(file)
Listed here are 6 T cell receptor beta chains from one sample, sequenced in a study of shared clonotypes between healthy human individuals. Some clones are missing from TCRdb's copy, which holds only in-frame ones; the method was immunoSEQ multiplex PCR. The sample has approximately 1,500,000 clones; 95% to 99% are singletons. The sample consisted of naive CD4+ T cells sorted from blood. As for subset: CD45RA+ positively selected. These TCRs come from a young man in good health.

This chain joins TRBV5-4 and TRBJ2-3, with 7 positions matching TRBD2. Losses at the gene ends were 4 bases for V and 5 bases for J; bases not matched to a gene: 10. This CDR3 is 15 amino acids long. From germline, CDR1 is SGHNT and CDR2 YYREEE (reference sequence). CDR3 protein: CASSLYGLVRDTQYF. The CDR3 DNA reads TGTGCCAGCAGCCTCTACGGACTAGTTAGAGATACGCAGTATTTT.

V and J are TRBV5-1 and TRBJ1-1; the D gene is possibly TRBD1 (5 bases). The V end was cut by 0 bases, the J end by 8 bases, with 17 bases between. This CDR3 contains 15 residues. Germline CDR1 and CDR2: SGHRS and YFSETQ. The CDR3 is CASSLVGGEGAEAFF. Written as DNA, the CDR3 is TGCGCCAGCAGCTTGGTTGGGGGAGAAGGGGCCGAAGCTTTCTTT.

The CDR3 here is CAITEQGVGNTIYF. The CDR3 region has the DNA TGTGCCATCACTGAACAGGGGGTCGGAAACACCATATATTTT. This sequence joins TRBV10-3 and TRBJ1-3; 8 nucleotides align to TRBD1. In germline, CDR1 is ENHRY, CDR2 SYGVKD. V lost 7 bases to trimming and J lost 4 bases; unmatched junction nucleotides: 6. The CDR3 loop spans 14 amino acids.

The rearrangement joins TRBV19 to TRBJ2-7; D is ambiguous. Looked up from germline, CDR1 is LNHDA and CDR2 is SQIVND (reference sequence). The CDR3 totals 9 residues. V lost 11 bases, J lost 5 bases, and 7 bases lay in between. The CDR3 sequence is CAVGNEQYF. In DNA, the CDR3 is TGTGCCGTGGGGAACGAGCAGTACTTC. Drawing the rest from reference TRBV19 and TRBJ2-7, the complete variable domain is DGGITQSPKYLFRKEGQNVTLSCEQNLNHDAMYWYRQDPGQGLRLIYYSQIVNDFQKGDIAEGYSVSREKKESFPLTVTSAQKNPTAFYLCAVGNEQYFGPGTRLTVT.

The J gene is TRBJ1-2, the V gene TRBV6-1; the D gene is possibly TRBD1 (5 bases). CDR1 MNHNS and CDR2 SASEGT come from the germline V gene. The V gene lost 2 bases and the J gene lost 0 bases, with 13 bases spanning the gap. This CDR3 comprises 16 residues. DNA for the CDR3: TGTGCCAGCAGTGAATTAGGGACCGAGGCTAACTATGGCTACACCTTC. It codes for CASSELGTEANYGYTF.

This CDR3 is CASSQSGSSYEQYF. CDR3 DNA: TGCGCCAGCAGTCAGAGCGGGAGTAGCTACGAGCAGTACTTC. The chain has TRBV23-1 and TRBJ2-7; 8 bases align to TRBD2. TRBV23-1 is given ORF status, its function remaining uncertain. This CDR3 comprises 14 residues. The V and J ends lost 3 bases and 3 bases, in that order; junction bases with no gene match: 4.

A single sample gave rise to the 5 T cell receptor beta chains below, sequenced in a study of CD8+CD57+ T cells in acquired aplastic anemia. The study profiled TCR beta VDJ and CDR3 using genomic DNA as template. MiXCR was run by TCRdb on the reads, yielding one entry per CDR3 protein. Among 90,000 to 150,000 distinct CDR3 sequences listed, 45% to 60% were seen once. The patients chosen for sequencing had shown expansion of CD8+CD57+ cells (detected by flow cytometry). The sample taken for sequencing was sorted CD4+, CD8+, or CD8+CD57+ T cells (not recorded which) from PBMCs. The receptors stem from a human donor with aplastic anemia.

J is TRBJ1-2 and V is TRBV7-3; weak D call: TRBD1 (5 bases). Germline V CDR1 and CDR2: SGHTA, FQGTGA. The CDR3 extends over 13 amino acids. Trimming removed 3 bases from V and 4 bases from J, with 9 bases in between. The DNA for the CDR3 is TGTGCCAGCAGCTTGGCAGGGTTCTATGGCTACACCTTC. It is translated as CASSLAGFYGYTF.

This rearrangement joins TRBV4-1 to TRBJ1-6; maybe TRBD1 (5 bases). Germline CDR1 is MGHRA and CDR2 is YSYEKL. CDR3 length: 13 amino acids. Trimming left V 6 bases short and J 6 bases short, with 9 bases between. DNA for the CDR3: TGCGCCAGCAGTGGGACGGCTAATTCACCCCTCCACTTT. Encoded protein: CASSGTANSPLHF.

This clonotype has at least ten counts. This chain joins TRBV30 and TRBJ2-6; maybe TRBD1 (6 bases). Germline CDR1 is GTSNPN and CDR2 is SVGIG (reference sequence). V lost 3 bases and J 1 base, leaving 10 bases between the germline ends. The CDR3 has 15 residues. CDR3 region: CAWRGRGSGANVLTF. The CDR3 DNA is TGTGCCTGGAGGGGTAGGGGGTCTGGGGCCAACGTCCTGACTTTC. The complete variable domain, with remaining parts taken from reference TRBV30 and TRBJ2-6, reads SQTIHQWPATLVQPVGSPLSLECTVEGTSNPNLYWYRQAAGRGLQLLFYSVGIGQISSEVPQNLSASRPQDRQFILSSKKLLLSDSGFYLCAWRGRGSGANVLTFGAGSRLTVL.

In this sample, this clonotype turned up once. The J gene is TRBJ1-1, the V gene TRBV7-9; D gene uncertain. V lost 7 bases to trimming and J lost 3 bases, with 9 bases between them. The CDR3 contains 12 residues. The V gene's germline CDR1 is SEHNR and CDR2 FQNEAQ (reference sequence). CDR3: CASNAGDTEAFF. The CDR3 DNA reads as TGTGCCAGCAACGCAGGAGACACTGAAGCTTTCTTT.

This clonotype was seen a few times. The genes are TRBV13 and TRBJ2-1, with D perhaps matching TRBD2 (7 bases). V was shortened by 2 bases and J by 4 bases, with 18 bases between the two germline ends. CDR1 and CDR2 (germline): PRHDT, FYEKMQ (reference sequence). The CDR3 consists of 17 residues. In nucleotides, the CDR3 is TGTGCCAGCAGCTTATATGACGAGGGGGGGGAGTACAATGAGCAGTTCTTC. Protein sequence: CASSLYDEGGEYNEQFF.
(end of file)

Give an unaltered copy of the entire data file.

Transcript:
Listed here are 6 T cell receptor beta chains from one sample, sequenced in a study of shared clonotypes between healthy human individuals. Some clones are missing from TCRdb's copy, which holds only in-frame ones; the method was immunoSEQ multiplex PCR. The sample has approximately 1,500,000 clones; 95% to 99% are singletons. The sample consisted of naive CD4+ T cells sorted from blood. As for subset: CD45RA+ positively selected. These TCRs come from a young man in good health.

This chain joins TRBV5-4 and TRBJ2-3, with 7 positions matching TRBD2. Losses at the gene ends were 4 bases for V and 5 bases for J; bases not matched to a gene: 10. This CDR3 is 15 amino acids long. From germline, CDR1 is SGHNT and CDR2 YYREEE (reference sequence). CDR3 protein: CASSLYGLVRDTQYF. The CDR3 DNA reads TGTGCCAGCAGCCTCTACGGACTAGTTAGAGATACGCAGTATTTT.

V and J are TRBV5-1 and TRBJ1-1; the D gene is possibly TRBD1 (5 bases). The V end was cut by 0 bases, the J end by 8 bases, with 17 bases between. This CDR3 contains 15 residues. Germline CDR1 and CDR2: SGHRS and YFSETQ. The CDR3 is CASSLVGGEGAEAFF. Written as DNA, the CDR3 is TGCGCCAGCAGCTTGGTTGGGGGAGAAGGGGCCGAAGCTTTCTTT.

The CDR3 here is CAITEQGVGNTIYF. The CDR3 region has the DNA TGTGCCATCACTGAACAGGGGGTCGGAAACACCATATATTTT. This sequence joins TRBV10-3 and TRBJ1-3; 8 nucleotides align to TRBD1. In germline, CDR1 is ENHRY, CDR2 SYGVKD. V lost 7 bases to trimming and J lost 4 bases; unmatched junction nucleotides: 6. The CDR3 loop spans 14 amino acids.

The rearrangement joins TRBV19 to TRBJ2-7; D is ambiguous. Looked up from germline, CDR1 is LNHDA and CDR2 is SQIVND (reference sequence). The CDR3 totals 9 residues. V lost 11 bases, J lost 5 bases, and 7 bases lay in between. The CDR3 sequence is CAVGNEQYF. In DNA, the CDR3 is TGTGCCGTGGGGAACGAGCAGTACTTC. Drawing the rest from reference TRBV19 and TRBJ2-7, the complete variable domain is DGGITQSPKYLFRKEGQNVTLSCEQNLNHDAMYWYRQDPGQGLRLIYYSQIVNDFQKGDIAEGYSVSREKKESFPLTVTSAQKNPTAFYLCAVGNEQYFGPGTRLTVT.

The J gene is TRBJ1-2, the V gene TRBV6-1; the D gene is possibly TRBD1 (5 bases). CDR1 MNHNS and CDR2 SASEGT come from the germline V gene. The V gene lost 2 bases and the J gene lost 0 bases, with 13 bases spanning the gap. This CDR3 comprises 16 residues. DNA for the CDR3: TGTGCCAGCAGTGAATTAGGGACCGAGGCTAACTATGGCTACACCTTC. It codes for CASSELGTEANYGYTF.

This CDR3 is CASSQSGSSYEQYF. CDR3 DNA: TGCGCCAGCAGTCAGAGCGGGAGTAGCTACGAGCAGTACTTC. The chain has TRBV23-1 and TRBJ2-7; 8 bases align to TRBD2. TRBV23-1 is given ORF status, its function remaining uncertain. This CDR3 comprises 14 residues. The V and J ends lost 3 bases and 3 bases, in that order; junction bases with no gene match: 4.

A single sample gave rise to the 5 T cell receptor beta chains below, sequenced in a study of CD8+CD57+ T cells in acquired aplastic anemia. The study profiled TCR beta VDJ and CDR3 using genomic DNA as template. MiXCR was run by TCRdb on the reads, yielding one entry per CDR3 protein. Among 90,000 to 150,000 distinct CDR3 sequences listed, 45% to 60% were seen once. The patients chosen for sequencing had shown expansion of CD8+CD57+ cells (detected by flow cytometry). The sample taken for sequencing was sorted CD4+, CD8+, or CD8+CD57+ T cells (not recorded which) from PBMCs. The receptors stem from a human donor with aplastic anemia.

J is TRBJ1-2 and V is TRBV7-3; weak D call: TRBD1 (5 bases). Germline V CDR1 and CDR2: SGHTA, FQGTGA. The CDR3 extends over 13 amino acids. Trimming removed 3 bases from V and 4 bases from J, with 9 bases in between. The DNA for the CDR3 is TGTGCCAGCAGCTTGGCAGGGTTCTATGGCTACACCTTC. It is translated as CASSLAGFYGYTF.

This rearrangement joins TRBV4-1 to TRBJ1-6; maybe TRBD1 (5 bases). Germline CDR1 is MGHRA and CDR2 is YSYEKL. CDR3 length: 13 amino acids. Trimming left V 6 bases short and J 6 bases short, with 9 bases between. DNA for the CDR3: TGCGCCAGCAGTGGGACGGCTAATTCACCCCTCCACTTT. Encoded protein: CASSGTANSPLHF.

This clonotype has at least ten counts. This chain joins TRBV30 and TRBJ2-6; maybe TRBD1 (6 bases). Germline CDR1 is GTSNPN and CDR2 is SVGIG (reference sequence). V lost 3 bases and J 1 base, leaving 10 bases between the germline ends. The CDR3 has 15 residues. CDR3 region: CAWRGRGSGANVLTF. The CDR3 DNA is TGTGCCTGGAGGGGTAGGGGGTCTGGGGCCAACGTCCTGACTTTC. The complete variable domain, with remaining parts taken from reference TRBV30 and TRBJ2-6, reads SQTIHQWPATLVQPVGSPLSLECTVEGTSNPNLYWYRQAAGRGLQLLFYSVGIGQISSEVPQNLSASRPQDRQFILSSKKLLLSDSGFYLCAWRGRGSGANVLTFGAGSRLTVL.

In this sample, this clonotype turned up once. The J gene is TRBJ1-1, the V gene TRBV7-9; D gene uncertain. V lost 7 bases to trimming and J lost 3 bases, with 9 bases between them. The CDR3 contains 12 residues. The V gene's germline CDR1 is SEHNR and CDR2 FQNEAQ (reference sequence). CDR3: CASNAGDTEAFF. The CDR3 DNA reads as TGTGCCAGCAACGCAGGAGACACTGAAGCTTTCTTT.

This clonotype was seen a few times. The genes are TRBV13 and TRBJ2-1, with D perhaps matching TRBD2 (7 bases). V was shortened by 2 bases and J by 4 bases, with 18 bases between the two germline ends. CDR1 and CDR2 (germline): PRHDT, FYEKMQ (reference sequence). The CDR3 consists of 17 residues. In nucleotides, the CDR3 is TGTGCCAGCAGCTTATATGACGAGGGGGGGGAGTACAATGAGCAGTTCTTC. Protein sequence: CASSLYDEGGEYNEQFF.